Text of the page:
Cannons Recovered from Site of Blackbeard’s Sunken Ship

For all you pirate aficionados out there…

Two weapons last touched by pirates almost 300 years ago surfaced from the depths of the Atlantic Ocean and are among new artifacts captured Friday in a dive expedition. Cannon balls, rigging gear and sounding weights encased in a cement-like shell were also recovered Monday from Blackbeard’s wrecked flagship, Queen Anne’s Revenge (QAR).


Researchers from the N.C. Department of Cultural Resources’ Underwater Archeology Branch recovered two of the smaller cannons from the shipwreck. These would have been used for close firing at ships being pursued by Blackbeard’s pirate crew. This makes a total of 17 cannons that have been reclaimed from the wreck site near Beaufort. The rigging was part of the sail structure, and the sounding weights were used to determine the ocean depth.

Rough seas and rain showers did not dampen the determination or enthusiasm of the excavation team. “We are happy to retrieve two more guns as part of the fall season dive efforts,” says Project Director Billy Ray Morris.

The iron cannons weigh about 500 pounds each, unlike the pair of 2,000 pound cannons that were recovered in June. These smaller cannons could be raised and transported on the work boat, so another vessel for the lift was unneeded. The cannons and other artifacts will go directly to the QAR lab for conservation, a process that for cannons could take up to five years to remove salts from the iron and prevent deterioration or the metal flaking away. An extensive exhibit of QAR artifacts is at the N.C. Maritime Museum in Beaufort.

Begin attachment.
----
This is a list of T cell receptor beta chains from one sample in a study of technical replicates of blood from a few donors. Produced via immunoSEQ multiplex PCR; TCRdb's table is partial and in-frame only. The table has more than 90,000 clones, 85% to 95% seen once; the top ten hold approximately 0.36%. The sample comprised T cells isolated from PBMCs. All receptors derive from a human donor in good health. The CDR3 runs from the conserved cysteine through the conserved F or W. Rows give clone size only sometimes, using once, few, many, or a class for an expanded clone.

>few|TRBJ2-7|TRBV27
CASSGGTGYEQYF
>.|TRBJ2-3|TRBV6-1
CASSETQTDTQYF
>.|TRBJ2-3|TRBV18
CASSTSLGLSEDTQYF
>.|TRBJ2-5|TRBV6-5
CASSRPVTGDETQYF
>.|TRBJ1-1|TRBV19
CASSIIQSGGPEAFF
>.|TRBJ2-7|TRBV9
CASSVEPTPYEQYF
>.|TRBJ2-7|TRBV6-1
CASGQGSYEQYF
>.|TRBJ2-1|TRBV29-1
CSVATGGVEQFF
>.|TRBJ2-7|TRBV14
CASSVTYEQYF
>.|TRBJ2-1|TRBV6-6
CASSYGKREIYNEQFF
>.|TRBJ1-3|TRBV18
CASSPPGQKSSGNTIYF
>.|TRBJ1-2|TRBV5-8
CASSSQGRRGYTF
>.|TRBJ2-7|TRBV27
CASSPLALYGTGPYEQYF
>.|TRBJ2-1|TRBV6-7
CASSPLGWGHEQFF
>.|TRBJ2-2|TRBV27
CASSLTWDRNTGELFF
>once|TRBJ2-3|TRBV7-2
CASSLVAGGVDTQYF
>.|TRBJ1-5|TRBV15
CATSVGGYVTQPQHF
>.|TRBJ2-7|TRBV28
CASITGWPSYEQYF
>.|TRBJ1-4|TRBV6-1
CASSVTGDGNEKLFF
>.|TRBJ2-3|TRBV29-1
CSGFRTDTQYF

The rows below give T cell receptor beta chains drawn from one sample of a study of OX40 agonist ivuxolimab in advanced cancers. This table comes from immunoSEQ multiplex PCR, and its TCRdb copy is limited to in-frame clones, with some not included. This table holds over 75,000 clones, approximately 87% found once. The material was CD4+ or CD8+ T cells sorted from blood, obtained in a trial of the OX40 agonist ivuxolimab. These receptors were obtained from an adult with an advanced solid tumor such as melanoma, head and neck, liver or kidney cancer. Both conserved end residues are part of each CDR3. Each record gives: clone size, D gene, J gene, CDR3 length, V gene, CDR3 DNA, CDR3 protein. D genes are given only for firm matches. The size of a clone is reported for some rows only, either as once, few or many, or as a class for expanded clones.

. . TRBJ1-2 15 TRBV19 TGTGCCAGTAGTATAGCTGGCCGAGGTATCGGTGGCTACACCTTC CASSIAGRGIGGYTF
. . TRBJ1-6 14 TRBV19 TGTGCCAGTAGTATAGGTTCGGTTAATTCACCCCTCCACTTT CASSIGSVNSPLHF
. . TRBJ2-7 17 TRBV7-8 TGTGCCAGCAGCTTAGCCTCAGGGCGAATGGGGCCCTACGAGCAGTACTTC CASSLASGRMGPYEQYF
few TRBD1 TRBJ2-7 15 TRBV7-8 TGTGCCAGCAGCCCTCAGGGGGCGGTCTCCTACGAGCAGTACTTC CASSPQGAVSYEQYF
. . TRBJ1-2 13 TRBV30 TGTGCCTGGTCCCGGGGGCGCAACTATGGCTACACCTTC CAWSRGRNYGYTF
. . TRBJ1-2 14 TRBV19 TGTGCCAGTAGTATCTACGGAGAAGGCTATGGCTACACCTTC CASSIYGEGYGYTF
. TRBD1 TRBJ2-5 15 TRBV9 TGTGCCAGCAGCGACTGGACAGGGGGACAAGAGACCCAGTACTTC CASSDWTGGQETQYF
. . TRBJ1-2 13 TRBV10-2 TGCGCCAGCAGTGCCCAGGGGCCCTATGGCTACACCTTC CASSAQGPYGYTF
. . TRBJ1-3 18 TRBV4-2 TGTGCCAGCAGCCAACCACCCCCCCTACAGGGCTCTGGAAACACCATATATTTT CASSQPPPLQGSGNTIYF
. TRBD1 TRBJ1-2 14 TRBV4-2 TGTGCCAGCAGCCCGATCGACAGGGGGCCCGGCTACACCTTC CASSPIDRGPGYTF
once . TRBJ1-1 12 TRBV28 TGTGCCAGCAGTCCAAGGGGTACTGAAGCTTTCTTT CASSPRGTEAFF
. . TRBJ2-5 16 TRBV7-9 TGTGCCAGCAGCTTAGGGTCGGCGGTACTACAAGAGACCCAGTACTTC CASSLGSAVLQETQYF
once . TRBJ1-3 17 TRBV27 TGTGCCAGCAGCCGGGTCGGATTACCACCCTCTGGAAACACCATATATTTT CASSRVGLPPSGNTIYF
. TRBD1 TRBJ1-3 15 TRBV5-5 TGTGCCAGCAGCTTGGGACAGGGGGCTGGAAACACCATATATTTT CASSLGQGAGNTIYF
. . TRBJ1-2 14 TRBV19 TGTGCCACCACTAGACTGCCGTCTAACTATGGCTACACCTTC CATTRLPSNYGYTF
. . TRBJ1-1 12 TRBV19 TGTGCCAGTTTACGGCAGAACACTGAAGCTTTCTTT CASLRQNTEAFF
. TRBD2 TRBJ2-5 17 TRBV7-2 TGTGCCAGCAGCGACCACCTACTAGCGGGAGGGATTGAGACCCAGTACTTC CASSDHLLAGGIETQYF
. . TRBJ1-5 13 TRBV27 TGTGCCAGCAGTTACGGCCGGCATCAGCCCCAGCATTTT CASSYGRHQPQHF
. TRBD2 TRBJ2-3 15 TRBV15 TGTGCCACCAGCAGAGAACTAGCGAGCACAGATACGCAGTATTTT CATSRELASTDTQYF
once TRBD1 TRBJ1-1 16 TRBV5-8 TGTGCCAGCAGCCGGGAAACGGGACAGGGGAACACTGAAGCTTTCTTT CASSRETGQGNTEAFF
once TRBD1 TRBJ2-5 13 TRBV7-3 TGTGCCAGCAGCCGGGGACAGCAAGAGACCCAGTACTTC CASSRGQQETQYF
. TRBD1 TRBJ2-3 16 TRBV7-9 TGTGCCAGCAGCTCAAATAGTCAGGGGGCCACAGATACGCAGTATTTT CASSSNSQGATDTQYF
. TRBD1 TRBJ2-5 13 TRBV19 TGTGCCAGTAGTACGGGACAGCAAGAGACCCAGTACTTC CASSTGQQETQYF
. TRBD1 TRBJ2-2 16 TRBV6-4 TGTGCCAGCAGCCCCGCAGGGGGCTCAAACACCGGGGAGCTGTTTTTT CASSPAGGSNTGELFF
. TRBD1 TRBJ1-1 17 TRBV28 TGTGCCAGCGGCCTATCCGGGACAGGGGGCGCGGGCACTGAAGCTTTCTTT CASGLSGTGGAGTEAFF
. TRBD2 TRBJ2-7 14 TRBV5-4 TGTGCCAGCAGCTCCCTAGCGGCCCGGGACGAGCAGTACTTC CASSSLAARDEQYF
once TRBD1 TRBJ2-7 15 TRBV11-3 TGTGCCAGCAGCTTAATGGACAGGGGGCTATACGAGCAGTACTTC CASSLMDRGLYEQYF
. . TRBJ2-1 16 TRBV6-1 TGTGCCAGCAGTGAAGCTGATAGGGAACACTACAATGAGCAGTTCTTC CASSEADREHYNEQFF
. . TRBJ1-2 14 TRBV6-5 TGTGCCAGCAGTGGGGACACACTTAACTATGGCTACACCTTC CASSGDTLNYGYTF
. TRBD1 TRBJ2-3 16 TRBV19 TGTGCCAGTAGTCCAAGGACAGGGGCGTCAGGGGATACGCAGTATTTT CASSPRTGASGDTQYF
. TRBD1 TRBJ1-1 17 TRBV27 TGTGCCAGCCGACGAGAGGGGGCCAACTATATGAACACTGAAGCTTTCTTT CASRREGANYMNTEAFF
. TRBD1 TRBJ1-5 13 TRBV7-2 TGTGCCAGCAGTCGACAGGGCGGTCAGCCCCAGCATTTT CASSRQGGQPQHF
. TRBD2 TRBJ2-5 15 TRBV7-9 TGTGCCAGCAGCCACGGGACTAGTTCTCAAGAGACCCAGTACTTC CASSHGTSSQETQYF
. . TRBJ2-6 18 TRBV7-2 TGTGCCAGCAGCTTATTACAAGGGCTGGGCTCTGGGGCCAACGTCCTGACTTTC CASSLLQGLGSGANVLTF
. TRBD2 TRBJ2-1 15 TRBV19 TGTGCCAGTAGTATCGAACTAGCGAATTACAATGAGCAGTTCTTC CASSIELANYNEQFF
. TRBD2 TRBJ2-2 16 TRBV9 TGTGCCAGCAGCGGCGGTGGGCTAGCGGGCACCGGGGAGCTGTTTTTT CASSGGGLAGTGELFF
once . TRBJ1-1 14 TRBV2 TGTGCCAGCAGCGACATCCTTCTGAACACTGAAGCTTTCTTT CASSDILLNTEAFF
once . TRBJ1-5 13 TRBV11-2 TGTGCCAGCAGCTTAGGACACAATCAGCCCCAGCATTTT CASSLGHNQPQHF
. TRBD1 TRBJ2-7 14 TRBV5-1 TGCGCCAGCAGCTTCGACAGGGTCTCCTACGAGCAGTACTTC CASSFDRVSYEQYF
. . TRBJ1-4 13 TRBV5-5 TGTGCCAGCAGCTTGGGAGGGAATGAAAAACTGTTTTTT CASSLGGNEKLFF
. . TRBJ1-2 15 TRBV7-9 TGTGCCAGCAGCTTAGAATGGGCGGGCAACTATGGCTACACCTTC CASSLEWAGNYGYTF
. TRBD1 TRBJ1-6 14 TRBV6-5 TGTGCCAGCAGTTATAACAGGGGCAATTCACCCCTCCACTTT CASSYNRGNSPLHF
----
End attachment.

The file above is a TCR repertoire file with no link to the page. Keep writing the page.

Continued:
Recovery of eight cannons was the plan for the earlier dive, but was prevented by unfavorable sea conditions. Four of the eight remain to be recovered. The researchers will work on the site through October, and hope to arrange for a larger boat to lift the heavier cannons. They also plan to make significant recovery of other artifacts, and full artifact recovery is planned for 2014.

The Queen Anne’s Revenge ran aground in Beaufort in June 1718. Intersal, Inc., a private research firm, discovered the site believed to be Queen Anne’s Revenge Nov. 21, 1996.

QAR was located near Beaufort Inlet, N.C., by Intersal’s director of operations, Mike Daniel, who used historical research provided by Intersal’s president, Phil Masters. Daniel now heads up Maritime Research Institute, the nonprofit corporation formed to work on the project in cooperation with state archaeologists and historians of the North Carolina Department of Cultural Resources.

For information please call (919) 807-7389. The Underwater Archaeology Branch and the N.C. Maritime Museum are within the N.C. Department of Cultural Resources.

Courtesy of beachcarolina.com

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